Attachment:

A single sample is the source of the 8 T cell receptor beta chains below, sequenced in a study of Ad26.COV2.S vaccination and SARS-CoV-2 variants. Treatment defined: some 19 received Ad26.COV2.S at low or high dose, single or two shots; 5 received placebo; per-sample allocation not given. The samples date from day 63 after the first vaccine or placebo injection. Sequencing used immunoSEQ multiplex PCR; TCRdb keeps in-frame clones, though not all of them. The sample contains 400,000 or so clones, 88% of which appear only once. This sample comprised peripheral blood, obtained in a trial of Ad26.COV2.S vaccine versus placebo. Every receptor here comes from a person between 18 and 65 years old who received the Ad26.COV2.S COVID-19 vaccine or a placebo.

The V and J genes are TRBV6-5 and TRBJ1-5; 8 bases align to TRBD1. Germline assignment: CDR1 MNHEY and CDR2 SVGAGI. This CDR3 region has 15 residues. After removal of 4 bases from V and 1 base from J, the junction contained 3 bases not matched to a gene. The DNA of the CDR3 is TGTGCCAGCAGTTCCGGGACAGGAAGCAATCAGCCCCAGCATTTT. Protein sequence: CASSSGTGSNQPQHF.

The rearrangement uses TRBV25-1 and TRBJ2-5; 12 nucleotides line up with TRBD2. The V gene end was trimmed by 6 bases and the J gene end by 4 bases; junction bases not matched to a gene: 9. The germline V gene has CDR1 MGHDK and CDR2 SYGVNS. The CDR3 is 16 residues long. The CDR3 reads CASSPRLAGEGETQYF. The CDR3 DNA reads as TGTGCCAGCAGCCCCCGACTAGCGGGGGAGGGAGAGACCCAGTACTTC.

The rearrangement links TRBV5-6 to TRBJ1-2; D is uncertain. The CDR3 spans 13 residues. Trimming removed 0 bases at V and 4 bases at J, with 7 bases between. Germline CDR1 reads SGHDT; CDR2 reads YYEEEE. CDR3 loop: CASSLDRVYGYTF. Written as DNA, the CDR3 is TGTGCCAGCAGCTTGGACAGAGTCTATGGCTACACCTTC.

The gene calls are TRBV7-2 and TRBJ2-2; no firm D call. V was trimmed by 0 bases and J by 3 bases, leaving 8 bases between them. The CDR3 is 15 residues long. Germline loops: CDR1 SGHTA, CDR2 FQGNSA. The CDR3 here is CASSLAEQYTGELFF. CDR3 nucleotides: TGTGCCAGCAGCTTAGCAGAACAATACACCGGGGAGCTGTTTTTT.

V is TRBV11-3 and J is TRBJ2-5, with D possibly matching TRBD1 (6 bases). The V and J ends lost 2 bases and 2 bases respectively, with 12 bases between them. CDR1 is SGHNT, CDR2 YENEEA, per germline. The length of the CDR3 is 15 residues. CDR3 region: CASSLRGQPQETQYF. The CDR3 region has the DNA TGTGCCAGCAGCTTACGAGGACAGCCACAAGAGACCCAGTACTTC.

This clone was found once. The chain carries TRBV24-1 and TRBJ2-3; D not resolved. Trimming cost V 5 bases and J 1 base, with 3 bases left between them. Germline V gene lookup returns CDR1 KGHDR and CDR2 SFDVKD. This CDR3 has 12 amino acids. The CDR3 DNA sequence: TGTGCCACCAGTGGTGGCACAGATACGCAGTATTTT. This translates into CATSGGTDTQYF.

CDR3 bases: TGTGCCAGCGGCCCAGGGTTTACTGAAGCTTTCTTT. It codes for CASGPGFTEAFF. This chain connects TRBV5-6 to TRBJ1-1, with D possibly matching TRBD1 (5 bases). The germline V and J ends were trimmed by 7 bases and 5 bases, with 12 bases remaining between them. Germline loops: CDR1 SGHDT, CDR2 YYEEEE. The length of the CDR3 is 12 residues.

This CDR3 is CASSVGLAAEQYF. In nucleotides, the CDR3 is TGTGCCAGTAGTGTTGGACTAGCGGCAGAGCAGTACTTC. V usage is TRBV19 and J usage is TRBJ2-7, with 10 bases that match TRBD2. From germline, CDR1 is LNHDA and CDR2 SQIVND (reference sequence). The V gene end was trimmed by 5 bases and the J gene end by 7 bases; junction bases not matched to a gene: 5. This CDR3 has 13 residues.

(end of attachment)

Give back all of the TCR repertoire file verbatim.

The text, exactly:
A single sample is the source of the 8 T cell receptor beta chains below, sequenced in a study of Ad26.COV2.S vaccination and SARS-CoV-2 variants. Treatment defined: some 19 received Ad26.COV2.S at low or high dose, single or two shots; 5 received placebo; per-sample allocation not given. The samples date from day 63 after the first vaccine or placebo injection. Sequencing used immunoSEQ multiplex PCR; TCRdb keeps in-frame clones, though not all of them. The sample contains 400,000 or so clones, 88% of which appear only once. This sample comprised peripheral blood, obtained in a trial of Ad26.COV2.S vaccine versus placebo. Every receptor here comes from a person between 18 and 65 years old who received the Ad26.COV2.S COVID-19 vaccine or a placebo.

The V and J genes are TRBV6-5 and TRBJ1-5; 8 bases align to TRBD1. Germline assignment: CDR1 MNHEY and CDR2 SVGAGI. This CDR3 region has 15 residues. After removal of 4 bases from V and 1 base from J, the junction contained 3 bases not matched to a gene. The DNA of the CDR3 is TGTGCCAGCAGTTCCGGGACAGGAAGCAATCAGCCCCAGCATTTT. Protein sequence: CASSSGTGSNQPQHF.

The rearrangement uses TRBV25-1 and TRBJ2-5; 12 nucleotides line up with TRBD2. The V gene end was trimmed by 6 bases and the J gene end by 4 bases; junction bases not matched to a gene: 9. The germline V gene has CDR1 MGHDK and CDR2 SYGVNS. The CDR3 is 16 residues long. The CDR3 reads CASSPRLAGEGETQYF. The CDR3 DNA reads as TGTGCCAGCAGCCCCCGACTAGCGGGGGAGGGAGAGACCCAGTACTTC.

The rearrangement links TRBV5-6 to TRBJ1-2; D is uncertain. The CDR3 spans 13 residues. Trimming removed 0 bases at V and 4 bases at J, with 7 bases between. Germline CDR1 reads SGHDT; CDR2 reads YYEEEE. CDR3 loop: CASSLDRVYGYTF. Written as DNA, the CDR3 is TGTGCCAGCAGCTTGGACAGAGTCTATGGCTACACCTTC.

The gene calls are TRBV7-2 and TRBJ2-2; no firm D call. V was trimmed by 0 bases and J by 3 bases, leaving 8 bases between them. The CDR3 is 15 residues long. Germline loops: CDR1 SGHTA, CDR2 FQGNSA. The CDR3 here is CASSLAEQYTGELFF. CDR3 nucleotides: TGTGCCAGCAGCTTAGCAGAACAATACACCGGGGAGCTGTTTTTT.

V is TRBV11-3 and J is TRBJ2-5, with D possibly matching TRBD1 (6 bases). The V and J ends lost 2 bases and 2 bases respectively, with 12 bases between them. CDR1 is SGHNT, CDR2 YENEEA, per germline. The length of the CDR3 is 15 residues. CDR3 region: CASSLRGQPQETQYF. The CDR3 region has the DNA TGTGCCAGCAGCTTACGAGGACAGCCACAAGAGACCCAGTACTTC.

This clone was found once. The chain carries TRBV24-1 and TRBJ2-3; D not resolved. Trimming cost V 5 bases and J 1 base, with 3 bases left between them. Germline V gene lookup returns CDR1 KGHDR and CDR2 SFDVKD. This CDR3 has 12 amino acids. The CDR3 DNA sequence: TGTGCCACCAGTGGTGGCACAGATACGCAGTATTTT. This translates into CATSGGTDTQYF.

CDR3 bases: TGTGCCAGCGGCCCAGGGTTTACTGAAGCTTTCTTT. It codes for CASGPGFTEAFF. This chain connects TRBV5-6 to TRBJ1-1, with D possibly matching TRBD1 (5 bases). The germline V and J ends were trimmed by 7 bases and 5 bases, with 12 bases remaining between them. Germline loops: CDR1 SGHDT, CDR2 YYEEEE. The length of the CDR3 is 12 residues.

This CDR3 is CASSVGLAAEQYF. In nucleotides, the CDR3 is TGTGCCAGTAGTGTTGGACTAGCGGCAGAGCAGTACTTC. V usage is TRBV19 and J usage is TRBJ2-7, with 10 bases that match TRBD2. From germline, CDR1 is LNHDA and CDR2 SQIVND (reference sequence). The V gene end was trimmed by 5 bases and the J gene end by 7 bases; junction bases not matched to a gene: 5. This CDR3 has 13 residues.